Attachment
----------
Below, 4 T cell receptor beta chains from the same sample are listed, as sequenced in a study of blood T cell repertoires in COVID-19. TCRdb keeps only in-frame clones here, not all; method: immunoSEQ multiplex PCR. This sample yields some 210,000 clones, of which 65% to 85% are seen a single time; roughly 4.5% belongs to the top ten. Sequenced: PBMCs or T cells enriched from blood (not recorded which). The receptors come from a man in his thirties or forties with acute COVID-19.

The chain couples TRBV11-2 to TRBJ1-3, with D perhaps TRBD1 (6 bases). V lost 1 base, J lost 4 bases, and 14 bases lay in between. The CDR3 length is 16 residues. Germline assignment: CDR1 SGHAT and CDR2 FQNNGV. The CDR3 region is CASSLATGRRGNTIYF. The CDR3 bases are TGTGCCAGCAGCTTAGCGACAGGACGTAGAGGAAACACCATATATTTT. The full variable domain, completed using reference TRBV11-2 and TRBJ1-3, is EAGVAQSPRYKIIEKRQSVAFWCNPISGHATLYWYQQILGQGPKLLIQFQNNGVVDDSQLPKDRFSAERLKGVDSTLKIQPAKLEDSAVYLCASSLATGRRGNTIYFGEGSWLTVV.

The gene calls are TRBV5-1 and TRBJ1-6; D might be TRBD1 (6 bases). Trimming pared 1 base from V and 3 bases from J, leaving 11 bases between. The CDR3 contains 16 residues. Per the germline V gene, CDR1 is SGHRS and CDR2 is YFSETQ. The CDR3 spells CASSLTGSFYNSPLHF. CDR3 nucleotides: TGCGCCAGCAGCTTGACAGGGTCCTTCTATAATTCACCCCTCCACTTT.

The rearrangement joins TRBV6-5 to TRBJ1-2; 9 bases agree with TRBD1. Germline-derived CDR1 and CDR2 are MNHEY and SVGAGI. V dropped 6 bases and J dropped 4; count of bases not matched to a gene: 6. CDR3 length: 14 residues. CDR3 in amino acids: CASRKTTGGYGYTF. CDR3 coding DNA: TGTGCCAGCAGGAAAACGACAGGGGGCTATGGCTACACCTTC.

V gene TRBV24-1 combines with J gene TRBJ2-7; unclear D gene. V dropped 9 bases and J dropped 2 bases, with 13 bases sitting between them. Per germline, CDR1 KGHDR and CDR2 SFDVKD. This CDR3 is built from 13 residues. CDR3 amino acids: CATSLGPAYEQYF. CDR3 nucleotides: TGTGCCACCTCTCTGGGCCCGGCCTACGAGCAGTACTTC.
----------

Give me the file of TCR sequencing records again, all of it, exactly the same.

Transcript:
Below, 4 T cell receptor beta chains from the same sample are listed, as sequenced in a study of blood T cell repertoires in COVID-19. TCRdb keeps only in-frame clones here, not all; method: immunoSEQ multiplex PCR. This sample yields some 210,000 clones, of which 65% to 85% are seen a single time; roughly 4.5% belongs to the top ten. Sequenced: PBMCs or T cells enriched from blood (not recorded which). The receptors come from a man in his thirties or forties with acute COVID-19.

The chain couples TRBV11-2 to TRBJ1-3, with D perhaps TRBD1 (6 bases). V lost 1 base, J lost 4 bases, and 14 bases lay in between. The CDR3 length is 16 residues. Germline assignment: CDR1 SGHAT and CDR2 FQNNGV. The CDR3 region is CASSLATGRRGNTIYF. The CDR3 bases are TGTGCCAGCAGCTTAGCGACAGGACGTAGAGGAAACACCATATATTTT. The full variable domain, completed using reference TRBV11-2 and TRBJ1-3, is EAGVAQSPRYKIIEKRQSVAFWCNPISGHATLYWYQQILGQGPKLLIQFQNNGVVDDSQLPKDRFSAERLKGVDSTLKIQPAKLEDSAVYLCASSLATGRRGNTIYFGEGSWLTVV.

The gene calls are TRBV5-1 and TRBJ1-6; D might be TRBD1 (6 bases). Trimming pared 1 base from V and 3 bases from J, leaving 11 bases between. The CDR3 contains 16 residues. Per the germline V gene, CDR1 is SGHRS and CDR2 is YFSETQ. The CDR3 spells CASSLTGSFYNSPLHF. CDR3 nucleotides: TGCGCCAGCAGCTTGACAGGGTCCTTCTATAATTCACCCCTCCACTTT.

The rearrangement joins TRBV6-5 to TRBJ1-2; 9 bases agree with TRBD1. Germline-derived CDR1 and CDR2 are MNHEY and SVGAGI. V dropped 6 bases and J dropped 4; count of bases not matched to a gene: 6. CDR3 length: 14 residues. CDR3 in amino acids: CASRKTTGGYGYTF. CDR3 coding DNA: TGTGCCAGCAGGAAAACGACAGGGGGCTATGGCTACACCTTC.

V gene TRBV24-1 combines with J gene TRBJ2-7; unclear D gene. V dropped 9 bases and J dropped 2 bases, with 13 bases sitting between them. Per germline, CDR1 KGHDR and CDR2 SFDVKD. This CDR3 is built from 13 residues. CDR3 amino acids: CATSLGPAYEQYF. CDR3 nucleotides: TGTGCCACCTCTCTGGGCCCGGCCTACGAGCAGTACTTC.